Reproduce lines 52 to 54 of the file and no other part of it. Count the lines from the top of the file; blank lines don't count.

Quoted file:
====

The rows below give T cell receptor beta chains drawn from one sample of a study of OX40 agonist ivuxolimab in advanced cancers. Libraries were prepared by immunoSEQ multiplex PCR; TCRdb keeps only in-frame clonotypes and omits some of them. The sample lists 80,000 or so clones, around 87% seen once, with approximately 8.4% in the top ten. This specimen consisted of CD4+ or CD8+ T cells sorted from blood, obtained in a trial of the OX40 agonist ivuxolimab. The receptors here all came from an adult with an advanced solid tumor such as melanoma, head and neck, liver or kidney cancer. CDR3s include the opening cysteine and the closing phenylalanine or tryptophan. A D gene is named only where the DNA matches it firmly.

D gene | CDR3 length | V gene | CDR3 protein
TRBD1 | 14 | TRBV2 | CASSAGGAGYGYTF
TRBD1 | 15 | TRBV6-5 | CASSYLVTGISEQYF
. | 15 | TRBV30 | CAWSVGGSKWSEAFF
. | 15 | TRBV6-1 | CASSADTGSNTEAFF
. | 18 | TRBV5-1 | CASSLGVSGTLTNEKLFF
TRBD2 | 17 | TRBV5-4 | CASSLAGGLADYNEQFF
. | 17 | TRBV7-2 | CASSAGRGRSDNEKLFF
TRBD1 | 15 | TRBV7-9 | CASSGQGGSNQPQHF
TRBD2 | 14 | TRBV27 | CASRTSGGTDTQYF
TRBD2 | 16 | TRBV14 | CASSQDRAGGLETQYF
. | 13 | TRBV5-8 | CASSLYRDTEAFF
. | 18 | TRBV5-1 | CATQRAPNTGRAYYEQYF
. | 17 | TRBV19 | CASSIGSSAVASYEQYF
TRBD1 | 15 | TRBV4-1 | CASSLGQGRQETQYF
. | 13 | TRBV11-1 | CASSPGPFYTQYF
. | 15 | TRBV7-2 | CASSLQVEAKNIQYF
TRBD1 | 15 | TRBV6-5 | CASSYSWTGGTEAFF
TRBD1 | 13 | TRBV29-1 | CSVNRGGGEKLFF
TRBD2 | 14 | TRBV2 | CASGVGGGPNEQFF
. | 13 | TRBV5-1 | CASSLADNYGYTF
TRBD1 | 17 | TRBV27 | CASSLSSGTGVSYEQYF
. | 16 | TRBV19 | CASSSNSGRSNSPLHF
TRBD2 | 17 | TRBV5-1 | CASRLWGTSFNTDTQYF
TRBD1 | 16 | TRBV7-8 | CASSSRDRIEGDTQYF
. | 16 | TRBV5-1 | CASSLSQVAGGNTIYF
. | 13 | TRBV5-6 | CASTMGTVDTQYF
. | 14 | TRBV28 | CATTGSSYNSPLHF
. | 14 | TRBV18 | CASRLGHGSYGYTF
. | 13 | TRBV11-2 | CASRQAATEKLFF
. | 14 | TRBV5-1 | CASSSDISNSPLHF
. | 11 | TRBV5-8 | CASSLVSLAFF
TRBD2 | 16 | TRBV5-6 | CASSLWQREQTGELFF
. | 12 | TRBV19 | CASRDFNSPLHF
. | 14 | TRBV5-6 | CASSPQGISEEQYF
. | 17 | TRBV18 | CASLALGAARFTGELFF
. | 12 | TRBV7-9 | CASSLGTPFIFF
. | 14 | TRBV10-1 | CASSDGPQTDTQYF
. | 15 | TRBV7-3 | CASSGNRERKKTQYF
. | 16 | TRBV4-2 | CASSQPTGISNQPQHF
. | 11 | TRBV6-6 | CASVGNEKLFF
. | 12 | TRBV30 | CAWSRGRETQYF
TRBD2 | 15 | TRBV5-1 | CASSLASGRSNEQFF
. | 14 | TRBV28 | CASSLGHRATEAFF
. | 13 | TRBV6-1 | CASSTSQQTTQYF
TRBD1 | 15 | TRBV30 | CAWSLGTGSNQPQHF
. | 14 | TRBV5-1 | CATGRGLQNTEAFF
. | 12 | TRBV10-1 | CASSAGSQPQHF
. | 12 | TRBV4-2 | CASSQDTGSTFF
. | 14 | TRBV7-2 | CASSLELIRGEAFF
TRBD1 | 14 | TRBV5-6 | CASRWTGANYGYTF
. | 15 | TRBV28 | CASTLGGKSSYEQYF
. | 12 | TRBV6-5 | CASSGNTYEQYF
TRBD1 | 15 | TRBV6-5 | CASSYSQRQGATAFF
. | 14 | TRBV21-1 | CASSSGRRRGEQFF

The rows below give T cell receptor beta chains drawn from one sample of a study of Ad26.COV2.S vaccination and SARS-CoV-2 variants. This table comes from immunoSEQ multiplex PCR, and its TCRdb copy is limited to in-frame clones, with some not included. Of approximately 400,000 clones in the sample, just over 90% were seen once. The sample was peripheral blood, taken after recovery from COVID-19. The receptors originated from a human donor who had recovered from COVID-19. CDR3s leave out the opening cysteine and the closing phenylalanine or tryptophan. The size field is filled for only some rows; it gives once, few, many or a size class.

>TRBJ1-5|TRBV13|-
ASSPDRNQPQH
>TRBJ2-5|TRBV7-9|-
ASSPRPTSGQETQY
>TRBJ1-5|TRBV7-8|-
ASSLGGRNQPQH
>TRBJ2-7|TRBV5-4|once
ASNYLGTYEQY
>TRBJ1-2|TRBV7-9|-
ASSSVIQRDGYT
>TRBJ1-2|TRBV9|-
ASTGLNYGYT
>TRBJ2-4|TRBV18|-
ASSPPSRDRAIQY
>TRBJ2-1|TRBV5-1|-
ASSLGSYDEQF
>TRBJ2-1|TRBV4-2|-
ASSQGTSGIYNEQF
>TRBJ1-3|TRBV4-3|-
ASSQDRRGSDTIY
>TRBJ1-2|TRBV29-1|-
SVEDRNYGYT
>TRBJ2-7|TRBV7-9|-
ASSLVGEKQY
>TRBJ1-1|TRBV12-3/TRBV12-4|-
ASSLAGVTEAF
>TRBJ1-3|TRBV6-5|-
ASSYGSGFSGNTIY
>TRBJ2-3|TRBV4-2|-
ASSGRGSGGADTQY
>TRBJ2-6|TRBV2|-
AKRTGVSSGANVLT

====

TRBD1 | 14 | TRBV5-6 | CASRWTGANYGYTF
. | 15 | TRBV28 | CASTLGGKSSYEQYF
. | 12 | TRBV6-5 | CASSGNTYEQYF